Haemophilus influenzae grown on enriched medium containing protoporphyrin IX rather than hemin was iron starved by the addition of the chelator ethylenediamine di-o-hydroxyphenylacetic acid. Iron starvation could be overcome in each of 33 H. influenzae type b isolates by 30% Fe-saturated human transferrin but not by human lactoferrin. Among nontypeable H. influenzae, 28 of 35 isolates, including 2 of 3 systemic isolates, were able to utilize Fe-transferrin. None of 18 H. parainfluenzae isolates was able to use Fe-transferrin. Iron starvation of H. influenzae type b resulted in increased amounts of three membrane proteins of 94,000 to 98,000 daltons. Images PMID:3872264

  15. Machupo Virus Glycoprotein Determinants for Human Transferrin Receptor 1 Binding and Cell Entry

    DTIC Science & Technology

    2011-07-01

    and SABV [17,18], and a major determinant of host adaptation. However, studies on receptor use and cellular tropism suggest that the non-pathogenic...938–948. 19. Oldenburg J, Reignier T, Flanagan ML, Hamilton GA, Cannon PM (2007) Differences in tropism and pH dependence for glycoproteins from the...2010) Investigation of clade B New World arenavirus tropism by using chimeric GP1 proteins. J Virol 84: 1176–1182. 24. Bowden TA, Crispin M, Graham SC

  16. Fluorescent adduct formation with terbium: a novel strategy for transferrin glycoform identification in human body fluids and carbohydrate-deficient transferrin HPLC method validation.

    PubMed

    Sorio, Daniela; De Palo, Elio Franco; Bertaso, Anna; Bortolotti, Federica; Tagliaro, Franco

    2017-02-01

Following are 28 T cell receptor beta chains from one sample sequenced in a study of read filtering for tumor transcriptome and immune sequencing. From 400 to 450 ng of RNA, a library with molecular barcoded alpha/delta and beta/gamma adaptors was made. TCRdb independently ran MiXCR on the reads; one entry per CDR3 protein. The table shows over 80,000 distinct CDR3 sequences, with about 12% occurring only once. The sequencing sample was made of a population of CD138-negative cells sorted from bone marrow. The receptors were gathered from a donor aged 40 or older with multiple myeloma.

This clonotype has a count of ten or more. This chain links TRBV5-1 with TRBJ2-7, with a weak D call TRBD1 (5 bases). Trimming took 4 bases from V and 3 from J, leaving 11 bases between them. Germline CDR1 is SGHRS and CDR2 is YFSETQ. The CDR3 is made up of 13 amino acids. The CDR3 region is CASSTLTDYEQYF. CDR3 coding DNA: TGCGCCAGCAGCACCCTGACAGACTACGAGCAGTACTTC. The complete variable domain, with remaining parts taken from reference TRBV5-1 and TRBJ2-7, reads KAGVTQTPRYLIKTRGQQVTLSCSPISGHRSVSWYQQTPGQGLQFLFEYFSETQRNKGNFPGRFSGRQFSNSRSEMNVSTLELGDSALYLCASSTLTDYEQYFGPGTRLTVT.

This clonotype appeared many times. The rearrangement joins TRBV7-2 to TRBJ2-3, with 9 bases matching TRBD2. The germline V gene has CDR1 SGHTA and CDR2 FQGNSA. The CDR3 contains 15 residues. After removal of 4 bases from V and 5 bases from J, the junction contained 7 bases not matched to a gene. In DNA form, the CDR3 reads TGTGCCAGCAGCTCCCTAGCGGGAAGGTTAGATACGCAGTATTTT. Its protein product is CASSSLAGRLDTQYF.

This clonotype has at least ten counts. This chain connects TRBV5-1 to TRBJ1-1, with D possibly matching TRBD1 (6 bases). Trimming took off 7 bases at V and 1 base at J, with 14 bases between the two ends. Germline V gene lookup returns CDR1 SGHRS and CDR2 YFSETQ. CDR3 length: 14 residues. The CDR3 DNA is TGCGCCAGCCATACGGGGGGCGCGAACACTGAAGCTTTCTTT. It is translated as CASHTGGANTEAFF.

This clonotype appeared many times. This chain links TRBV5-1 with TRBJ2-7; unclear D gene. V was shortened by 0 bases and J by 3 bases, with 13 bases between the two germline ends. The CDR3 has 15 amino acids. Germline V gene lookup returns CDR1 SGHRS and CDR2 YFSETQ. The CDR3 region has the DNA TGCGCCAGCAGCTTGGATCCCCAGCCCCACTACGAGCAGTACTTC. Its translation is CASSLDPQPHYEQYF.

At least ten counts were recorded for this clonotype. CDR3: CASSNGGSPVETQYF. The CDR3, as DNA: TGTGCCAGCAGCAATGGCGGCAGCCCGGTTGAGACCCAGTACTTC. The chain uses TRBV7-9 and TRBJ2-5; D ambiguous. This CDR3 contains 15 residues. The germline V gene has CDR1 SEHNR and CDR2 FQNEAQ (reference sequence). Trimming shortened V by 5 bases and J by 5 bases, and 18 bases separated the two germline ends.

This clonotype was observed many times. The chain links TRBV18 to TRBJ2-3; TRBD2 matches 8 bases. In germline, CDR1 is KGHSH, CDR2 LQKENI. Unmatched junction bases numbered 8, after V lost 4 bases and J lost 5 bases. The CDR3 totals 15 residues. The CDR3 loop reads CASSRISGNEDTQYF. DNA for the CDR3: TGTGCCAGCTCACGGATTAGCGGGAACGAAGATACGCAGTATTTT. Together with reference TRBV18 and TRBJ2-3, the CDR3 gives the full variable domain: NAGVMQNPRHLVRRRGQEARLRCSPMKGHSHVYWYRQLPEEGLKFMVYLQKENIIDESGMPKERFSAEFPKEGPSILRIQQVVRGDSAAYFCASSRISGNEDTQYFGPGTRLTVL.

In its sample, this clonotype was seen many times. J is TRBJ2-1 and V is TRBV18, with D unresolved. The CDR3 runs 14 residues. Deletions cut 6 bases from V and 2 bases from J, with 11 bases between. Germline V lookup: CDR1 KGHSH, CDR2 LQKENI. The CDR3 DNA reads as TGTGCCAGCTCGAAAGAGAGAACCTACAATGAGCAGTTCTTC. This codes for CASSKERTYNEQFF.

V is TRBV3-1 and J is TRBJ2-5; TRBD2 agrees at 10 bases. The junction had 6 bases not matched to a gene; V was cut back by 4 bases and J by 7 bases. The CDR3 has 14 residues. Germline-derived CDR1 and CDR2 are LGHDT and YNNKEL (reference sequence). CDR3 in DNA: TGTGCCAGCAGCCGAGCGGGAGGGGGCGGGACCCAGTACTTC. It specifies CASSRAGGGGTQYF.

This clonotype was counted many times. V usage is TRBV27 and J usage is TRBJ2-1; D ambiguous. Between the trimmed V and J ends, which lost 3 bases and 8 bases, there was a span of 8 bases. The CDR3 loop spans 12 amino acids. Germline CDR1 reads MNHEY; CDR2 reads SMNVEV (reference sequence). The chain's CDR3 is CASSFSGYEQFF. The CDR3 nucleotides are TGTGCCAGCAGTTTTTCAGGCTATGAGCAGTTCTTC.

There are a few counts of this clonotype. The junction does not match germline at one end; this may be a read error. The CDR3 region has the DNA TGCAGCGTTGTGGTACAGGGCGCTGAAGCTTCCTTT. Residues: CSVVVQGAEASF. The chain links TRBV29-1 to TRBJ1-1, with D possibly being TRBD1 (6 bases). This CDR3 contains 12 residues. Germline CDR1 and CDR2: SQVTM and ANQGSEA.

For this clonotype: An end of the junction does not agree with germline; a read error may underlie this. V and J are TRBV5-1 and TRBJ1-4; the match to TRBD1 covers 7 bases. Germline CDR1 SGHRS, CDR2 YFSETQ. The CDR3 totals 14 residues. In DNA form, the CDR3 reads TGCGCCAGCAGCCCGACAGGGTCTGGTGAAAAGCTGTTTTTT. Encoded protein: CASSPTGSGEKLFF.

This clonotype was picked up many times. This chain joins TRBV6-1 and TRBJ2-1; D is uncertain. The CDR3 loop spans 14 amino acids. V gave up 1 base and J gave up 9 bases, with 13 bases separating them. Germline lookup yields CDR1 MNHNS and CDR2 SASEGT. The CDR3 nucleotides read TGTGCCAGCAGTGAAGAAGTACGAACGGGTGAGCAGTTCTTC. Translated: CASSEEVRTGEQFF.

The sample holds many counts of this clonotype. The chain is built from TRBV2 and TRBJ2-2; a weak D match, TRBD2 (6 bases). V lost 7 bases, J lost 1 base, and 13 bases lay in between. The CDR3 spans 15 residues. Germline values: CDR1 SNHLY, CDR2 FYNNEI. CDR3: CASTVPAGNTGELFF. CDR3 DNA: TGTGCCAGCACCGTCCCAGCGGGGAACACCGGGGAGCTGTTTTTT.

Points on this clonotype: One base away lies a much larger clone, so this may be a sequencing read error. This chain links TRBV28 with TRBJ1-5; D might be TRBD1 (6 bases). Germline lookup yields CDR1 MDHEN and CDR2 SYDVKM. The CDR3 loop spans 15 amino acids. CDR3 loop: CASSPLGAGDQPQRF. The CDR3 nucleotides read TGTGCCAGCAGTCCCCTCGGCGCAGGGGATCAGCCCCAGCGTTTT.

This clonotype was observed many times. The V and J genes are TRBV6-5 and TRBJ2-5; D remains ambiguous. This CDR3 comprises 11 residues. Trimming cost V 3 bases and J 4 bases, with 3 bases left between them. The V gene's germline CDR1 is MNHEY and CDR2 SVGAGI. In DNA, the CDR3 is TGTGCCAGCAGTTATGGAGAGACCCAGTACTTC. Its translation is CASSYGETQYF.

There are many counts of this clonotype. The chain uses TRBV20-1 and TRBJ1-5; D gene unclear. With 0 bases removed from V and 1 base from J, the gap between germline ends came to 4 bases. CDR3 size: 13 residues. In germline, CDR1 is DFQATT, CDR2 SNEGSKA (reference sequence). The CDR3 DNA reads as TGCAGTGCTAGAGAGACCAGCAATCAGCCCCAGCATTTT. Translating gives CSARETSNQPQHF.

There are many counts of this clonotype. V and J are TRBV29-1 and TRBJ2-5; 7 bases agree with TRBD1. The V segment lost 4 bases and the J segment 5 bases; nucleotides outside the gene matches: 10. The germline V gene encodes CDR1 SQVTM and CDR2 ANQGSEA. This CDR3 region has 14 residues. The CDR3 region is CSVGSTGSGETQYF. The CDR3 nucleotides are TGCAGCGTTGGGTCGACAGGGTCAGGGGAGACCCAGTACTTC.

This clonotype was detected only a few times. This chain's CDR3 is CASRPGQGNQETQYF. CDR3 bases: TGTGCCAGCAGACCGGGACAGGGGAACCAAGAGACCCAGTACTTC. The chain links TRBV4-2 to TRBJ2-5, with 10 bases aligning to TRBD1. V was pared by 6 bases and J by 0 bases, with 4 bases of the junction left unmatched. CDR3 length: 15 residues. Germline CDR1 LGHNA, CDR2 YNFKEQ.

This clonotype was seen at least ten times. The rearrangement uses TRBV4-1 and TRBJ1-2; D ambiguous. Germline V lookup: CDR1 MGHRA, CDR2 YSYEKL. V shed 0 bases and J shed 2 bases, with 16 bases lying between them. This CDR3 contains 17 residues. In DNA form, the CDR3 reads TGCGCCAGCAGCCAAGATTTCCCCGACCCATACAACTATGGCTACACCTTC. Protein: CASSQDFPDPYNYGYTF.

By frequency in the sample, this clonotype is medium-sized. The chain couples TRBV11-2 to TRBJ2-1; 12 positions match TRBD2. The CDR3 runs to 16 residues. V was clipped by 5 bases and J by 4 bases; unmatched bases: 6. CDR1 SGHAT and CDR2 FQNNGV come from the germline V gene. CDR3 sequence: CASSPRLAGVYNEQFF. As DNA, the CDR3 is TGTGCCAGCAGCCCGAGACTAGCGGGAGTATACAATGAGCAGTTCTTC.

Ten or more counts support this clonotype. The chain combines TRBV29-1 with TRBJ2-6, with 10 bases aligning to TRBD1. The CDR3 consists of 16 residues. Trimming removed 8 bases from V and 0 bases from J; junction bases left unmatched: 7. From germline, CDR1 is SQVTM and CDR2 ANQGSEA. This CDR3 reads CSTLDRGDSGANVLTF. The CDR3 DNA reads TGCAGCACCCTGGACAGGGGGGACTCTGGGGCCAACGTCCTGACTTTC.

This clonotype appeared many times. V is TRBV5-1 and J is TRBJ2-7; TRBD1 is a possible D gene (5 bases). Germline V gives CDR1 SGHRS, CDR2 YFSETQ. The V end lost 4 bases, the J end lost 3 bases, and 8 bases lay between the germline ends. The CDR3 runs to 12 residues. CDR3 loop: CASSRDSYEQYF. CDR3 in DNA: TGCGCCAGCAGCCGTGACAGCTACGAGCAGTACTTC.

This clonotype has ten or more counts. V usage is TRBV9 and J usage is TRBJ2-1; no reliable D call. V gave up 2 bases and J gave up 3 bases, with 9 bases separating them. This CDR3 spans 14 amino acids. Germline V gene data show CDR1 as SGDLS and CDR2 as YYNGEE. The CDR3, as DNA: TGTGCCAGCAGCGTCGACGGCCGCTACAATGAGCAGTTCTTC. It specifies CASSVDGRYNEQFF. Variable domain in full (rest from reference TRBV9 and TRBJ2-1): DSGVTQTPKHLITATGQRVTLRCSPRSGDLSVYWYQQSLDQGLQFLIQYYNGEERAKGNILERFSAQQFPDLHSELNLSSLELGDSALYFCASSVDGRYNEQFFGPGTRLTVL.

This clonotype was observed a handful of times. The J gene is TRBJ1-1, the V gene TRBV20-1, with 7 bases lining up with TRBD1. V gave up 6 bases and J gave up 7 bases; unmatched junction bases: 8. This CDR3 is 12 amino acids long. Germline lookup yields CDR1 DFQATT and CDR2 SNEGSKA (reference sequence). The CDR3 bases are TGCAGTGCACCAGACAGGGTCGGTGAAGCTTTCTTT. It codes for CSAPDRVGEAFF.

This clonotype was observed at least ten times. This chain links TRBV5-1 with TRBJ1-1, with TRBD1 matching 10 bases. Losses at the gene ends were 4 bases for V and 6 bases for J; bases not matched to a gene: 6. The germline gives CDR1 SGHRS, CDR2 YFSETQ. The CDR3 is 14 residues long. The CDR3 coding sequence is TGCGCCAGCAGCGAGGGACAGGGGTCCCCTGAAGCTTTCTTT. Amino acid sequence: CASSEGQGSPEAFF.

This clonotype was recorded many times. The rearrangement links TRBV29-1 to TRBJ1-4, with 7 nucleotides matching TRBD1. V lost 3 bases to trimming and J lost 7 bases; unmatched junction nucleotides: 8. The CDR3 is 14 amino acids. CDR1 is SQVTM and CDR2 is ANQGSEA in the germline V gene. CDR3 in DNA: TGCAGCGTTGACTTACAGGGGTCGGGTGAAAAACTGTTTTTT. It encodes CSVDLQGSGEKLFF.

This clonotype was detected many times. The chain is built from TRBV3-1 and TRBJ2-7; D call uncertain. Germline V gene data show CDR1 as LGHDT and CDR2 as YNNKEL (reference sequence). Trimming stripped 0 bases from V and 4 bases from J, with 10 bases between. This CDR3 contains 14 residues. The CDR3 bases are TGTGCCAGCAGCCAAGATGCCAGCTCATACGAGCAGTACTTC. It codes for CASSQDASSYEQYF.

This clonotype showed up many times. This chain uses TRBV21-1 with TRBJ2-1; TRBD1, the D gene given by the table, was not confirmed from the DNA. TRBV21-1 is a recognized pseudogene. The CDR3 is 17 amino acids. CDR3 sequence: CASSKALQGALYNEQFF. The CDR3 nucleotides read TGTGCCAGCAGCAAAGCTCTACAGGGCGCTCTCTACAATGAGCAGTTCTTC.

This paper puts forward a new method for the transferrin (Tf) glycoform analysis in body fluids that involves the formation of a transferrin-terbium fluorescent adduct (TfFluo). The key idea is to validate the analytical procedure for carbohydrate-deficient transferrin (CDT), a traditional biochemical serum marker to identify chronic alcohol abuse. Terbium added to a human body-fluid sample produced TfFluo. Anion exchange HPLC technique, with fluorescence detection (λ exc 298 nm and λ em 550 nm), permitted clear separation and identification of Tf glycoform peaks without any interfering signals, allowing selective Tf sialoforms analysis in human serum and body fluids (cadaveric blood, cerebrospinal fluid, and dried blood spots) hampered for routine test. Serum samples (n = 78) were analyzed by both traditional absorbance (Abs) and fluorescence (Fl) HPLC methods and CDT% levels demonstrated a significant correlation (p < 0.001 Pearson). Intra- and inter-runs CV% was 3.1 and 4.6%, respectively. The cut-off of 1.9 CDT%, related to the HPLC Abs proposed as the reference method, by interpolation in the correlation curve with the present method demonstrated a 1.3 CDT% cut-off. Method comparison by Passing-Bablok and Bland-Altman tests demonstrated Fl versus Abs agreement. In conclusion, the novel method is a reliable test for CDT% analysis and provides a substantial analytical improvement offering important advantages in terms of types of body fluid analysis. Its sensitivity and absence of interferences extend clinical applications being reliable for CDT assay on body fluids usually not suitable for routine test. Graphical Abstract The formation of a transferrin-terbium fluorescent adduct can be used to analyze the transferrin glycoforms. The HPLC method for carbohydrate-deficient transferrin (CDT%) measurement was validated and employed to determine the levels in different body fluids.